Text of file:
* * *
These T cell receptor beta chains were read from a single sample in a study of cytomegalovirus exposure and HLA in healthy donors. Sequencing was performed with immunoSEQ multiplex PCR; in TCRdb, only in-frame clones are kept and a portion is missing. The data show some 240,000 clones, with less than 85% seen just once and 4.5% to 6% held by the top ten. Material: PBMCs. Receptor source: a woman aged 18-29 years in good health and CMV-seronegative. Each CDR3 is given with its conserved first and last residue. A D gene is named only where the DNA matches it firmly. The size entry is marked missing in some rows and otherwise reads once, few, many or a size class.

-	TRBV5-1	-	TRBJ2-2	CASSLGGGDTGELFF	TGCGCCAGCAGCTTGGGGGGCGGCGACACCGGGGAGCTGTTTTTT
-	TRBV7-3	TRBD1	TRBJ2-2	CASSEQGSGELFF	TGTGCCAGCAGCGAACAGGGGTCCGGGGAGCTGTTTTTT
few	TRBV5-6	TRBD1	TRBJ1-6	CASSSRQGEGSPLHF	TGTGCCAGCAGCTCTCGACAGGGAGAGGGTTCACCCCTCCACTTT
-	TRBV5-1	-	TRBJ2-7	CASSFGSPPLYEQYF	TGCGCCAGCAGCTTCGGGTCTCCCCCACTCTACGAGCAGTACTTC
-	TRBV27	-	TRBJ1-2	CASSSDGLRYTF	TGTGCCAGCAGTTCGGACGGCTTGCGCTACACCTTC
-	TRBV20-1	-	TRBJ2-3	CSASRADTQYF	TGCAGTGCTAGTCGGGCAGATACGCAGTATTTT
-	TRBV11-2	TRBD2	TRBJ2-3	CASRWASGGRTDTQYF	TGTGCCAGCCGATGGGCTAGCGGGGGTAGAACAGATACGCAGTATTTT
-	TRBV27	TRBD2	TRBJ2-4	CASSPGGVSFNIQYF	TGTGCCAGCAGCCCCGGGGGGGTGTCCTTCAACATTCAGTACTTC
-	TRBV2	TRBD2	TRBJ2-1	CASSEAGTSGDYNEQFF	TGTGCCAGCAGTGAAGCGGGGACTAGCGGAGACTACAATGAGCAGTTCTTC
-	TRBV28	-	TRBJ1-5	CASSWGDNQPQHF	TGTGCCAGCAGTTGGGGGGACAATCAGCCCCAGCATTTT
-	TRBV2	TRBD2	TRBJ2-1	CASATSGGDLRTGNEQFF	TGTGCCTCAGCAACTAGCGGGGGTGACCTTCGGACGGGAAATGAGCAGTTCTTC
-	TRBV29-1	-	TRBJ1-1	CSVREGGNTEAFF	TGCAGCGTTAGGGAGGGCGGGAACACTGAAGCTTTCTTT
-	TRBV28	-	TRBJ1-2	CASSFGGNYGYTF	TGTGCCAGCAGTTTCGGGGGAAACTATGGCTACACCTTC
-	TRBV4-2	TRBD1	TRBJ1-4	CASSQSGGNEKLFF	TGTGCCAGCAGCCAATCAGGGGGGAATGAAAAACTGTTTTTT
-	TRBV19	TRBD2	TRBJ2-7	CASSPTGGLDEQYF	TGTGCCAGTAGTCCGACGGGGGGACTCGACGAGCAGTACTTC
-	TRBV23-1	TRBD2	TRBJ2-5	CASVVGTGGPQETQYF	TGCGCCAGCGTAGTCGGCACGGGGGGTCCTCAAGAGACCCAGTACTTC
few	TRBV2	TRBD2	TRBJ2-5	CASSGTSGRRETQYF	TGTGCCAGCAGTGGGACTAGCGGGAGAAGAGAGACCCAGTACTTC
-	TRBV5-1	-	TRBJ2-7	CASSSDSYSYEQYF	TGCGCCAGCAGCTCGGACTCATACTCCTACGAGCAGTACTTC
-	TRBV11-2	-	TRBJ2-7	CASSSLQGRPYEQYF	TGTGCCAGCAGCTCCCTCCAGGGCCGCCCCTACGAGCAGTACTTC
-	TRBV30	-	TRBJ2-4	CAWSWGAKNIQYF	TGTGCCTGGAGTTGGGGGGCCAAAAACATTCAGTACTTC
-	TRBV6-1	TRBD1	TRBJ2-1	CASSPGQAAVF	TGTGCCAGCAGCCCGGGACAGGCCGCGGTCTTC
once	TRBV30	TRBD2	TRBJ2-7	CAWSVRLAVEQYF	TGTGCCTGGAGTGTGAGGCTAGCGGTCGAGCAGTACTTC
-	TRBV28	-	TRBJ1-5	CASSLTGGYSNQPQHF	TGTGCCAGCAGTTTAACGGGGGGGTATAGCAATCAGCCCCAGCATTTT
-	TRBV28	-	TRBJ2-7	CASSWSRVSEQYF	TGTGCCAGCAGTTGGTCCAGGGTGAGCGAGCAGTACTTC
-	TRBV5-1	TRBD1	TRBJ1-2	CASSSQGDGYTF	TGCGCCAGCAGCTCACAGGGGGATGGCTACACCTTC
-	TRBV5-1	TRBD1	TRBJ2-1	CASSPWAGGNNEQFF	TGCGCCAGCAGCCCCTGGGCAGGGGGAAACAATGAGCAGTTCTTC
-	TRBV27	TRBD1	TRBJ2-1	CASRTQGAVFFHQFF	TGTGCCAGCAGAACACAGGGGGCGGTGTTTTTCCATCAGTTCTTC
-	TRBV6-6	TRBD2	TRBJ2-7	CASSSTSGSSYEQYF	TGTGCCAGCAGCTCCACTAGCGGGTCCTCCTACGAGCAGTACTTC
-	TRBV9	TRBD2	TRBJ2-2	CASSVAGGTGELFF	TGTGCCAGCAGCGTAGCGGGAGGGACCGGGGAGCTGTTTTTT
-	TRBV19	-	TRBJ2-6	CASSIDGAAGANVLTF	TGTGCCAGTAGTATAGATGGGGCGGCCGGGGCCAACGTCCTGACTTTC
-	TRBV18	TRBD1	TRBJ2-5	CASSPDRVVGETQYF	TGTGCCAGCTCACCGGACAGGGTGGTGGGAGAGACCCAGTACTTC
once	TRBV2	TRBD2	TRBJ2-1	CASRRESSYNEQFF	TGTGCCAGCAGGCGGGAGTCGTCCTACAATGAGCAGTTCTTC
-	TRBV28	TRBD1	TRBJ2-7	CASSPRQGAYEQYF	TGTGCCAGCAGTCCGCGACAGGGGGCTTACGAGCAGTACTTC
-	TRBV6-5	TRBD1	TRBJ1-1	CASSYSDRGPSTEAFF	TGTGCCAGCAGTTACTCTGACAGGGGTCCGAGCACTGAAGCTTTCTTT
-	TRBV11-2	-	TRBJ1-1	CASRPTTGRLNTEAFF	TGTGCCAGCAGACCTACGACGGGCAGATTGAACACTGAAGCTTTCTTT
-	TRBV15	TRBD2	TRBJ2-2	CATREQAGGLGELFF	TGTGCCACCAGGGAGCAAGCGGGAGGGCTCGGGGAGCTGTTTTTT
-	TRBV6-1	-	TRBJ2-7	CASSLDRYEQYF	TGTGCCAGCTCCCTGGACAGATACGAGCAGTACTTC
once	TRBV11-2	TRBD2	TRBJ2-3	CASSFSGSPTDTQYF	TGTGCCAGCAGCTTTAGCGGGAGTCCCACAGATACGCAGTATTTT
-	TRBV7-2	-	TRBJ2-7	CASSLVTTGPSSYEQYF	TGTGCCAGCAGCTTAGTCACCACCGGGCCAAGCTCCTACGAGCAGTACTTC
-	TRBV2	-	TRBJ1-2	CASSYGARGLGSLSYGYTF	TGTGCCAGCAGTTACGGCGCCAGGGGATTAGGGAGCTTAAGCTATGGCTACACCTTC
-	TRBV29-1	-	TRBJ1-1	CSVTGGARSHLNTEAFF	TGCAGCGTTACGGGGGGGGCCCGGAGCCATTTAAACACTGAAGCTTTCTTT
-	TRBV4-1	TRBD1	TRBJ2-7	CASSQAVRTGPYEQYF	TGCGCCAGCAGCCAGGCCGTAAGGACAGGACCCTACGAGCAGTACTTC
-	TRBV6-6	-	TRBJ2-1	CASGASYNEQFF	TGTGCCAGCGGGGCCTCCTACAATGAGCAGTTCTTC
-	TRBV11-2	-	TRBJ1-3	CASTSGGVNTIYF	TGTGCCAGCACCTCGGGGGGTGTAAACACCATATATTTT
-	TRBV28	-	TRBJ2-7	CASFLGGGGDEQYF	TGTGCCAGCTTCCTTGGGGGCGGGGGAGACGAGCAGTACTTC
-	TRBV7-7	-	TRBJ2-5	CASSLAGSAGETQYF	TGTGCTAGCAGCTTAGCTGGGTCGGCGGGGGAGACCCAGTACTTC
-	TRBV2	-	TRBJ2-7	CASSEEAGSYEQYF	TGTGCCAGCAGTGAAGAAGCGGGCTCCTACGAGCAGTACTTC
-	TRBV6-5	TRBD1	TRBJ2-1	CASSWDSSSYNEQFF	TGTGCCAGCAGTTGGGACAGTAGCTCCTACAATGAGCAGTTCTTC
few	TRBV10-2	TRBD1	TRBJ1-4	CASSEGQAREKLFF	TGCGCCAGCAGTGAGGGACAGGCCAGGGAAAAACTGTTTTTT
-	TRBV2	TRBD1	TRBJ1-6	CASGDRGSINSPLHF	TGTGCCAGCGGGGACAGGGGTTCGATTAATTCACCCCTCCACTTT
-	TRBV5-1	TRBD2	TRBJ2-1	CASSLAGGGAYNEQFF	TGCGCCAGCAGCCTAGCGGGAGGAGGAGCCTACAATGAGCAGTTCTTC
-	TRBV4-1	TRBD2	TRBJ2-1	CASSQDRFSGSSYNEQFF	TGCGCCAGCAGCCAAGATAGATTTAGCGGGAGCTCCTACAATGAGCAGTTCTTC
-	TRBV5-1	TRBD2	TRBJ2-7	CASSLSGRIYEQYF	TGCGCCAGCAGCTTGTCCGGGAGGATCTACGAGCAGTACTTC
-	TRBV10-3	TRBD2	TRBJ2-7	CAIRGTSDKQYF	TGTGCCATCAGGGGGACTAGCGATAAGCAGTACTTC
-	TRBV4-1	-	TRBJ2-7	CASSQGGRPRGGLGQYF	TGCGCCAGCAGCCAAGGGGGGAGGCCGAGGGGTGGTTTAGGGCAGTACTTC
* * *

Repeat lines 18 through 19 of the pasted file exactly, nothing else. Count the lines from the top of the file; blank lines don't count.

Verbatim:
few	TRBV2	TRBD2	TRBJ2-5	CASSGTSGRRETQYF	TGTGCCAGCAGTGGGACTAGCGGGAGAAGAGAGACCCAGTACTTC
-	TRBV5-1	-	TRBJ2-7	CASSSDSYSYEQYF	TGCGCCAGCAGCTCGGACTCATACTCCTACGAGCAGTACTTC